09-26-2014, 04:41 AM - 5 Likes   #33
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QuoteOriginally posted by Clavius Quote
Imagine failing at the Olympics, sd on his notepad or keyboard for a g is a factor that belongs to that accur design is lost forever. If artsy softness is needed, it only requires a few seconds in a free PP-program, not a ~$900,- lens. Claiming they weren't after maximum IQ is like saying you weren't joining to win anyway.
Well, imagine an Olympics where the athletes don't actually compete. They just have their biceps measured, decide who should be the winner and all go home.

I think there is a terrible tendency to measure things based on what is most easily measurable. In the case of lenses, this is sharpness, field curvature, distortion and so on. What is referred to as "pixie dust" is just characteristics that are not really measured, but they are real characteristics nevertheless. I personally feel that sharpness is not that important unless you crop a lot or print really big. Flare issues, however, can completely ruin an image at any size and poor color reproduction can force you to do a lot of compensation in PP that you might not have to do with a better lens. So I also commend Pentax for not being overly focused on competing with the same metrics all the other companies are obsessed with.

Another thing that makes me laugh is people who talk about natural reproduction but like the DOF effects of wide aperture lenses. Do your eyes see like that? Mine don't. In a way it's an artsy effect, but one produced by optics. It certainly isn't natural.
09-26-2014, 04:54 AM   #34
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QuoteOriginally posted by GlassJunkie Quote

Translating Japanese Idioms into English is perilous at best. My gut and experience in Japan Board rooms tells me that K-3next will be a Big deal,
...isn't it a bit early for the next K-3?
I hope so, as my K-3 Prestige is in the mail....

---------- Post added 09-26-14 at 01:59 PM ----------

QuoteOriginally posted by Winder Quote
Beat the dead horse.....Then beat it some more. The K-mount was designed for the 36x24mm format..
...but for film, not digital. The K-mount is probably ideal for APS digital optimized lenses, but probably smaller than it would have been had been designed for FF digital from ground up.....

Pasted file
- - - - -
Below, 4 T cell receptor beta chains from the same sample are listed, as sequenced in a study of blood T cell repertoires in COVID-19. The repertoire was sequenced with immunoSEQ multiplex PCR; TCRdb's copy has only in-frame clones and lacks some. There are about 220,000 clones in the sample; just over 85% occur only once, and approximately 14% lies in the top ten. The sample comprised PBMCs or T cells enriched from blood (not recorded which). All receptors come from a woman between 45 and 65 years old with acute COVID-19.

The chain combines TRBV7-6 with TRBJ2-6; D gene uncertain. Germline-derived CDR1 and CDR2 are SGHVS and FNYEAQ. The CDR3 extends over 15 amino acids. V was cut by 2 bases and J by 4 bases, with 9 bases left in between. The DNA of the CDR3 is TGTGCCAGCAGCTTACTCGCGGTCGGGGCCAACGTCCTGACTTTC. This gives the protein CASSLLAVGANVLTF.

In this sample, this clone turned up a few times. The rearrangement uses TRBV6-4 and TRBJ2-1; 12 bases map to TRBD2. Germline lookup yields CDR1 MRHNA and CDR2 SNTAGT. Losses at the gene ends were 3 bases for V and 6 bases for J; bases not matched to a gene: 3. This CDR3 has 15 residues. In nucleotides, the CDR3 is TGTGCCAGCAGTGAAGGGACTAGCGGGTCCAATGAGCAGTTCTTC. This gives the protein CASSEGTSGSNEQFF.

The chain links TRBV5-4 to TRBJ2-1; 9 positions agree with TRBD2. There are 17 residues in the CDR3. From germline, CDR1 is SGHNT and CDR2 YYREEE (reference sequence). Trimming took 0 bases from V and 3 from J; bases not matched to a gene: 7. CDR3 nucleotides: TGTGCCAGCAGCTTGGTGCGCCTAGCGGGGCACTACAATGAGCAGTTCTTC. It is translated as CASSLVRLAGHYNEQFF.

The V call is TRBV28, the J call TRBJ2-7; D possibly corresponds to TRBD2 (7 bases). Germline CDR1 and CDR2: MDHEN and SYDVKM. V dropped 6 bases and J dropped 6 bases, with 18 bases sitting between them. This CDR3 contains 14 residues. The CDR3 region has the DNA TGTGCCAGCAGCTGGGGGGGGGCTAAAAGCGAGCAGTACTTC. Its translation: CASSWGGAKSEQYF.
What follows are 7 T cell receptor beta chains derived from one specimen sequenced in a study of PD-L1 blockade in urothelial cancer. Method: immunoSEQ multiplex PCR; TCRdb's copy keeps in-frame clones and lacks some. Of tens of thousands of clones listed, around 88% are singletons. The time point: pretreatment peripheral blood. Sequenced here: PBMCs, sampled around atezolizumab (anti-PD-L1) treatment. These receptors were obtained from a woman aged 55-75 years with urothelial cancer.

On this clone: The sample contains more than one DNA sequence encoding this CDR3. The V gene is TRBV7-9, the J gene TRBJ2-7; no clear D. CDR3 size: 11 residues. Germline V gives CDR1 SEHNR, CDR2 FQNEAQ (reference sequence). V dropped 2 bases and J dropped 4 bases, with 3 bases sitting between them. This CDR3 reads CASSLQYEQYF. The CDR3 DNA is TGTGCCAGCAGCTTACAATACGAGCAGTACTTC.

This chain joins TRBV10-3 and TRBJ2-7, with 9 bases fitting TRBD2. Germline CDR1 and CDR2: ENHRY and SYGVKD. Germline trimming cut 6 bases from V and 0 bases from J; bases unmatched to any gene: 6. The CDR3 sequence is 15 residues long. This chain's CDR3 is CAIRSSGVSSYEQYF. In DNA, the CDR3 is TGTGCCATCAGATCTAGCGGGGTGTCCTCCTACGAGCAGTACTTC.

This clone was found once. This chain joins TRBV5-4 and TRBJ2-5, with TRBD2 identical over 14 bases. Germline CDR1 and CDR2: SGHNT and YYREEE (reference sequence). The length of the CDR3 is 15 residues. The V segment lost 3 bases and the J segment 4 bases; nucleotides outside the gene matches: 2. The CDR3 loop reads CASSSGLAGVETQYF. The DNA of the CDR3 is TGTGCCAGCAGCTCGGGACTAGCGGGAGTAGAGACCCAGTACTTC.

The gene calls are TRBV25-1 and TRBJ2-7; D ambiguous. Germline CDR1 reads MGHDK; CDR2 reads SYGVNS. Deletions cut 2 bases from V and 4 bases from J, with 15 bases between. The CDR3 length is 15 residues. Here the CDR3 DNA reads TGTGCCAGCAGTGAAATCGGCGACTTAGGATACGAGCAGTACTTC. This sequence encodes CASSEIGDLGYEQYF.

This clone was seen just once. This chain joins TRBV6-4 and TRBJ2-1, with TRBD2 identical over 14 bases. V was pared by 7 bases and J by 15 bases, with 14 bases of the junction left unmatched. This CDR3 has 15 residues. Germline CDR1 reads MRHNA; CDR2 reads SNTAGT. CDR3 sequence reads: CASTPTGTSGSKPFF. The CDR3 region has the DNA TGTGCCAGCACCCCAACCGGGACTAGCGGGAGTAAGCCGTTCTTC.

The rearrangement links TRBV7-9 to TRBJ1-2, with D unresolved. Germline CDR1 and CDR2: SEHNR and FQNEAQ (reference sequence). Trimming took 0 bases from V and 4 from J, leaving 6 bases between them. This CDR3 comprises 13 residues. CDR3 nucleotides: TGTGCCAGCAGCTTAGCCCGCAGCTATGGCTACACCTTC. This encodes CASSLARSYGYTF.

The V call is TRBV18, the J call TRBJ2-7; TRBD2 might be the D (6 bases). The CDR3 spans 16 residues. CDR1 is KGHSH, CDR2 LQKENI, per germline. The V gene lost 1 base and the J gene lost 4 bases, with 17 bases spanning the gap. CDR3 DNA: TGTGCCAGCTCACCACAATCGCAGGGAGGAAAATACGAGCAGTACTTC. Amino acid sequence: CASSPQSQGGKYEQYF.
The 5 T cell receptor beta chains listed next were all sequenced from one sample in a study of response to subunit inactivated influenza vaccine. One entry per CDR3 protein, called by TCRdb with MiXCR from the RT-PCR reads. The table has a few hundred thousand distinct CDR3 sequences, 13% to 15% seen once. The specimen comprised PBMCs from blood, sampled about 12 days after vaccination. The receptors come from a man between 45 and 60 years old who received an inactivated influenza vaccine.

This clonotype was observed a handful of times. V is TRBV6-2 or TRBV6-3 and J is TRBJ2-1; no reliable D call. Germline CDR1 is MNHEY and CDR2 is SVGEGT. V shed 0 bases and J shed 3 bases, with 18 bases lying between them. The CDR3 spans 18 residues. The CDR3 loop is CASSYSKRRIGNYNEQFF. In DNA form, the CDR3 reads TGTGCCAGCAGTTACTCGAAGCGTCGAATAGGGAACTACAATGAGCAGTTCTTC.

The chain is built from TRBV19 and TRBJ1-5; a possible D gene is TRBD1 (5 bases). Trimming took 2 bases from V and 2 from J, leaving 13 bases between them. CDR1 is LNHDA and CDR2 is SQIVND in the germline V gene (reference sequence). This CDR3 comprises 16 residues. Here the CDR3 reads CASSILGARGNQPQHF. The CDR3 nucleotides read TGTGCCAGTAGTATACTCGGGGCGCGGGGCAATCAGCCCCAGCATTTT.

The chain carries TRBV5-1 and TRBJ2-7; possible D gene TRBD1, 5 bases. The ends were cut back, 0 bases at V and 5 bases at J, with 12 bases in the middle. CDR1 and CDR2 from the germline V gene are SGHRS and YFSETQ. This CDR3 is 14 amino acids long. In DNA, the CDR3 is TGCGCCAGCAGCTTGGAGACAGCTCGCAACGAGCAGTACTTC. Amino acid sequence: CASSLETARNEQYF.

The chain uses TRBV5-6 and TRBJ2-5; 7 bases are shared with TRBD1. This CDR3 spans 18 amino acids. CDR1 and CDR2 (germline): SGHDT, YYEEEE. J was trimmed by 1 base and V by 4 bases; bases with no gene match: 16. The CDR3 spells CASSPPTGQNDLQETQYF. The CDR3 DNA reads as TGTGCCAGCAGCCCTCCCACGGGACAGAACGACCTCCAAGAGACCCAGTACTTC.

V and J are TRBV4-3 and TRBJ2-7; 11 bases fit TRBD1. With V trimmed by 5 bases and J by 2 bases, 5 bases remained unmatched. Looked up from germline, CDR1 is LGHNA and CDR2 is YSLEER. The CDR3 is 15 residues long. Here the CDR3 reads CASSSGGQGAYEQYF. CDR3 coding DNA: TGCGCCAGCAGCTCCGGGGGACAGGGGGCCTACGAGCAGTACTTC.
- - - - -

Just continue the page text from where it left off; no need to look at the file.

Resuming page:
09-26-2014, 05:42 AM - 1 Like   #35
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I could not agree more!

QuoteOriginally posted by monochrome Quote
... Insisting on the Zen of the image seems very Japanese - a hard concept for a Westerner to embrace and a hard sell for Pentax here. Personally, I like that, I would buy Pentax JUST FOR THAT DISTINCTION if it was actually true and if that was the understood Pentax reputation. It certainly adds to the ergonomics and menus argument for Pentax - the user experience argument. The question, of course, is how to make the product actually deliver a quantifiably better image consistently.

I conclude that a FF won't happen until it will not just meet, but add to that corporate ethic; until there is a broader lens catalog IN PLACE; and until a FF can be profitably made that is a leapfrog device like the K-3 was.

SO, aside from using the dual processor and dual bus idea from the 645Z (a FAST FF) - my bet is, the FF will be the first Pentax camera with an EVF (or an OVF with some kind of overlay on the focusing screen for focus peaking and/or histogram type information) and it could be the first with a truly functional OLED viewfinder. It could have a different form factor than a traditional dSLR (645Z form? - 645Z-mini? - Hassy form?). It could have a different base ISO and ISO emulation protocol than anything before it; it could have fewer megapixels than the consumer cameras - in short, a different picture-taking experience and truly superior image output.
I could not have said it better... Not sure on the fewer pixels, only due to the requirements of reach.... but that is a boring Physics point

This interview was a blowaway. THIS CEO gets it, knows where he wants to go and will get there.... There is an old expression in Japanese management meetings: "Great leaders always know it is easier to apologize than get permission". They use that expression do describe the biggist CEO (Shacho) risk takers. This gentleman is going to do remarkable things by going upmarket... Time to call my broker...
09-26-2014, 06:01 AM   #36
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QuoteOriginally posted by Pål Jensen Quote
...but for film, not digital. The K-mount is probably ideal for APS digital optimized lenses, but probably smaller than it would have been had been designed for FF digital from ground up.....